Caviar kingpins of Contra Costa? Major law enforcement operation exposes black market for California delicacy


MARTINEZ — Since November 2020, investigators with the California Department of Fish and Wildlife have installed GPS trackers on cars, conducted nighttime stakeout surveillance operations, spied on Facebook accounts and traced wire transactions connected to what they describe as a major investigation into the state’s caviar black market.

The 18-month effort paid off: All told, eight people have been arrested this year on suspicion of illegal fishing and other violations, and prosecutors in Contra Costa County are preparing to file criminal charges against several others, according to court records. Authorities have identified people believed to be illegally fishing sturgeon from the Carquinez Strait and Sacramento River, as well as middlemen who buy the roe, convert it into caviar, and sell it to customers under the counter.

The suspects called sturgeon roe “black gold,” and it sold for around $150 a pound — a massive discount compared to restaurant prices that can go around $100 per ounce.

Sturgeon are huge bottom-dwelling fish that can live up to 100 years. They inhabit the Carquinez Strait and spawn in the Sacramento River, where humans have fished them for centuries. Green sturgeon are federally protected and classified as a threatened species, meaning they can’t be fished. White sturgeon are classified as “a species of special concern” due to threats to their spawning habitats.

A single large female sturgeon — the only fish species that can produce what is officially labeled “caviar,” can contain dozens of pounds of roe, but state law limits sturgeon fishers to three white sturgeon per year that must be between 40 and 60 inches in length. Unprocessed roe can go for around $70 per pound, assuming the eggs are still in good shape.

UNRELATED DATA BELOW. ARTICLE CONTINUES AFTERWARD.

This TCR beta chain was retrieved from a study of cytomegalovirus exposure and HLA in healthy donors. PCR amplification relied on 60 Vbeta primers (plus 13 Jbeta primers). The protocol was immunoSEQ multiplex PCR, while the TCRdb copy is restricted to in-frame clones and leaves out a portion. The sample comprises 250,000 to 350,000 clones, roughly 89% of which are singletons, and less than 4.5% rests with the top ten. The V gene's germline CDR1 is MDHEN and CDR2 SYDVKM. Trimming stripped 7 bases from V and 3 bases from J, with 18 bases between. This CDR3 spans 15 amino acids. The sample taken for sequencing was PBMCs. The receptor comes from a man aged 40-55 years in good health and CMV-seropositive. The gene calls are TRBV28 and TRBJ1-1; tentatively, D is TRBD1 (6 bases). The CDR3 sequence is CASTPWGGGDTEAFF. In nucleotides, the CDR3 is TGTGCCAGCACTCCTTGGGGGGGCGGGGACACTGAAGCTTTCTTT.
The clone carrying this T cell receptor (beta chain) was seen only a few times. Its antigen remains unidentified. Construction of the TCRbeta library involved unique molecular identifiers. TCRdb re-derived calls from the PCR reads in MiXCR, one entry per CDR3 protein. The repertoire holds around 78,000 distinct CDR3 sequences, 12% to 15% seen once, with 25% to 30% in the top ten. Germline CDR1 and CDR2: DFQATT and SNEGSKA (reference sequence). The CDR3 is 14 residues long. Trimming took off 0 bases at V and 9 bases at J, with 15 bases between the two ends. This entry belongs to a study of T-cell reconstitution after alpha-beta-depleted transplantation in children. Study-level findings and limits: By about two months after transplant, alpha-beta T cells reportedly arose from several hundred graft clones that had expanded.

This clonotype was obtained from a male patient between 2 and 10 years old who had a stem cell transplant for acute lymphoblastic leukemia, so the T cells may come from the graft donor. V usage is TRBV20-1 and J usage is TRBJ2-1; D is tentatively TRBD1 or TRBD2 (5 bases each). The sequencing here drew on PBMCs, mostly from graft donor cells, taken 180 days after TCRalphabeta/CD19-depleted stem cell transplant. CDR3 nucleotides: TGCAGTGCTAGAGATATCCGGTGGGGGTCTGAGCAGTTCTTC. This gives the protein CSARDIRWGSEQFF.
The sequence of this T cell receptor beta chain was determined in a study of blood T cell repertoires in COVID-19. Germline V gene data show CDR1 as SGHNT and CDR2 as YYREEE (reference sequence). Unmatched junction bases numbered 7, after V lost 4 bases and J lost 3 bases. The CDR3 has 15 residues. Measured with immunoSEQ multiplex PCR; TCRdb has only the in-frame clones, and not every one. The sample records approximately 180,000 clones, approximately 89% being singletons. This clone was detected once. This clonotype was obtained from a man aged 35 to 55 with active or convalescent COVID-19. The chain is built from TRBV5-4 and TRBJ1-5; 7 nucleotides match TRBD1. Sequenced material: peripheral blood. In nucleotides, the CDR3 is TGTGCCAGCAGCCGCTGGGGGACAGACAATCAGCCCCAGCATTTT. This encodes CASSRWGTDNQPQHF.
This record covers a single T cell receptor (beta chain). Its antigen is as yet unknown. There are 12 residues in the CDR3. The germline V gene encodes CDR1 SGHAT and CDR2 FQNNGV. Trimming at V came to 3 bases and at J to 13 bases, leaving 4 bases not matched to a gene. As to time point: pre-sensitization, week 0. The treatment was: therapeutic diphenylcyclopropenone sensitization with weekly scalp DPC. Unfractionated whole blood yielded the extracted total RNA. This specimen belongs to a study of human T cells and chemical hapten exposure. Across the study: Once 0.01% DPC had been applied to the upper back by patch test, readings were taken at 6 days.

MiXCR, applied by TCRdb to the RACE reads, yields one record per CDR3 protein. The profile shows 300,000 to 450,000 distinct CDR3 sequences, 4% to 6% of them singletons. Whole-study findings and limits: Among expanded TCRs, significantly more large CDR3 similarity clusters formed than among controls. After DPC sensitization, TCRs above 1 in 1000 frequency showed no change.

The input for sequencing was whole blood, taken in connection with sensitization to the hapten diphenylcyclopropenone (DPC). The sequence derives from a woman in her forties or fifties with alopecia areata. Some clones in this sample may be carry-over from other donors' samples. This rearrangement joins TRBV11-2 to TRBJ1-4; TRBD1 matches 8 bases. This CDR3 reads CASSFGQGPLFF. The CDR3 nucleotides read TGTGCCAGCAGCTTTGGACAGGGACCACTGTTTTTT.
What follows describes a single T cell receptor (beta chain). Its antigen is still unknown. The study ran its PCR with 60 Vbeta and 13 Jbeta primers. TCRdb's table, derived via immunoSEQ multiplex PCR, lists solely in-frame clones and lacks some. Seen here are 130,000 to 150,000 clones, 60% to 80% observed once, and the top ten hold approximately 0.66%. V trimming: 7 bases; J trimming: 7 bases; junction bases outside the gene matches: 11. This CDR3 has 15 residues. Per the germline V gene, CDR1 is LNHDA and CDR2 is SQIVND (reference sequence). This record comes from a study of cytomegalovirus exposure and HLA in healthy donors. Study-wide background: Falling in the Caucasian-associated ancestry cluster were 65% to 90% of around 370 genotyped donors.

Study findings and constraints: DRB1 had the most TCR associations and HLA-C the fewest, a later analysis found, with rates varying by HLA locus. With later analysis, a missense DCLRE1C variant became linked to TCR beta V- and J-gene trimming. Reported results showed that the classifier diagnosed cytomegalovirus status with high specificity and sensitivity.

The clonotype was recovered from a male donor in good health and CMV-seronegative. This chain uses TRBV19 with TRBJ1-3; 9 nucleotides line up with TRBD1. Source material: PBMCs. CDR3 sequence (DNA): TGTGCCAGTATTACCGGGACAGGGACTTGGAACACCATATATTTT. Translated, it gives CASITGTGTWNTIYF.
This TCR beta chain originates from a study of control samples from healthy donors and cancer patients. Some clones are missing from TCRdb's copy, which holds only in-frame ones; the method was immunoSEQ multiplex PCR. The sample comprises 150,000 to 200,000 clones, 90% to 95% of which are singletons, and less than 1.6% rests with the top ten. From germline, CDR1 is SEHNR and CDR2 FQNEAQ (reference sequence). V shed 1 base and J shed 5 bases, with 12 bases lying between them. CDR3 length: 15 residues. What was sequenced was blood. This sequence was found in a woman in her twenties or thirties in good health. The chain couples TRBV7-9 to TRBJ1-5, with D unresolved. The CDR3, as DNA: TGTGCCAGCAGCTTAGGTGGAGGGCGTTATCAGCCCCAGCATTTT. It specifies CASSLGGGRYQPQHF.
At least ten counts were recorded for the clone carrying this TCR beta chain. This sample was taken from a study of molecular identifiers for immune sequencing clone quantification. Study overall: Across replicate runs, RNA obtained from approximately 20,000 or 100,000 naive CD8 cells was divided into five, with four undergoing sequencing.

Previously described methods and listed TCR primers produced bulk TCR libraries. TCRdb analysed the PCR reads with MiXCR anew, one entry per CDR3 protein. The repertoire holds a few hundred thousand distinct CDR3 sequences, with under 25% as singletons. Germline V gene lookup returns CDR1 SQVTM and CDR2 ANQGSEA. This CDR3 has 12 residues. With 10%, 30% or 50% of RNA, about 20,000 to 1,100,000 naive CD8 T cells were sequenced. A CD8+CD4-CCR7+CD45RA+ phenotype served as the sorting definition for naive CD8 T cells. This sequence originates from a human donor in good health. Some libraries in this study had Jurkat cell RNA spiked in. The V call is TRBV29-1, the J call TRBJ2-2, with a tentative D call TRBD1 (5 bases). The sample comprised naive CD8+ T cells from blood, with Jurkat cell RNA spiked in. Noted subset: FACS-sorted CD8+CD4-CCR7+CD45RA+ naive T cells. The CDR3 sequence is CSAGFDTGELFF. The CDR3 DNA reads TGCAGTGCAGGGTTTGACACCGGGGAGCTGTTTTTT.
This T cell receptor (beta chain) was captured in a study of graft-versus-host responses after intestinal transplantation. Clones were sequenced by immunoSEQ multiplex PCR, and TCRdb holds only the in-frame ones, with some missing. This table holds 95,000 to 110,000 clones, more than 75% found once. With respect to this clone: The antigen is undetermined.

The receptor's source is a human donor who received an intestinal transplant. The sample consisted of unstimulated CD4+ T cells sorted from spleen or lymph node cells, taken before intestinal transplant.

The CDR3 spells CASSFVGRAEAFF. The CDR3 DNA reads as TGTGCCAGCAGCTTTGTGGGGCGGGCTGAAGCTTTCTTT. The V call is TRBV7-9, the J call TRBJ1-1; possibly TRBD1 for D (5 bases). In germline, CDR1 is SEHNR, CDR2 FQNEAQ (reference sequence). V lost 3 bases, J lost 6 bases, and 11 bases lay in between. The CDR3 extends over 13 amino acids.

Black market fishing busts are nothing new to California — Jack London chased down oyster pirates in the Carquinez Strait 150 years ago — and caviar busts are no exception. In 2005, nine people were arrested in a similar operation, and six California residents were charged with running a black market caviar ring in 2016, based in Sacramento.

But authorities say this ring is one of the biggest the department has come across, both in terms of its scope, the number of jurisdictions involved, and the other potential criminal activity, which includes illegal weapons possession, counterfeit cash, and 1,000 pounds of suspected illegal cannabis found during a search warrant service last April.

Authorities believe the suspects, including Oakland residents Andrew Chao, 31, and Ay Pou Saechao, 35, illegally fished at least 36 sturgeon over a two-year period, including a barely living 85.5-inch white sturgeon found in the trunk of Chao’s gold sedan during a traffic stop on March 14 near the Sacramento River. The fish was raced back to the water and survived.

The investigation started with a probe of two suspected clam poachers in the Sacramento area, and during a review of their Facebook accounts, investigators found conversations about black market caviar deals dating back to 2018. One of the men inquired about who would purchase sturgeon roe, remarking he had “at least 100” pounds from a 67-inch sturgeon, according to court records.

The other allegedly responded with the number for a San Francisco man named Yevgeniy Petryanik, 38. Petryanik, along with three other family members, is suspected of converting sturgeon roe into caviar and selling it for distribution, according to a news release from the California Department of Fish and Wildlife.

When he was identified as a suspect, CDFW investigators took the rare step of tracking his phone calls and installing a GPS device on his Chevrolet pickup truck — law enforcement tactics that are typically reserved for probes of major drug trafficking rings or organized crime.

In April 2021, authorities tracked Petryanik to San Pablo, where he met with a 30-year-old Richmond man. A fish and wildlife warden watched from an unmarked department car as the Richmond man handed over a bucket that appeared to be sturgeon roe and the two poured a large amount of salt into it, a step in the process of curing the eggs to make caviar, investigators said in court records.

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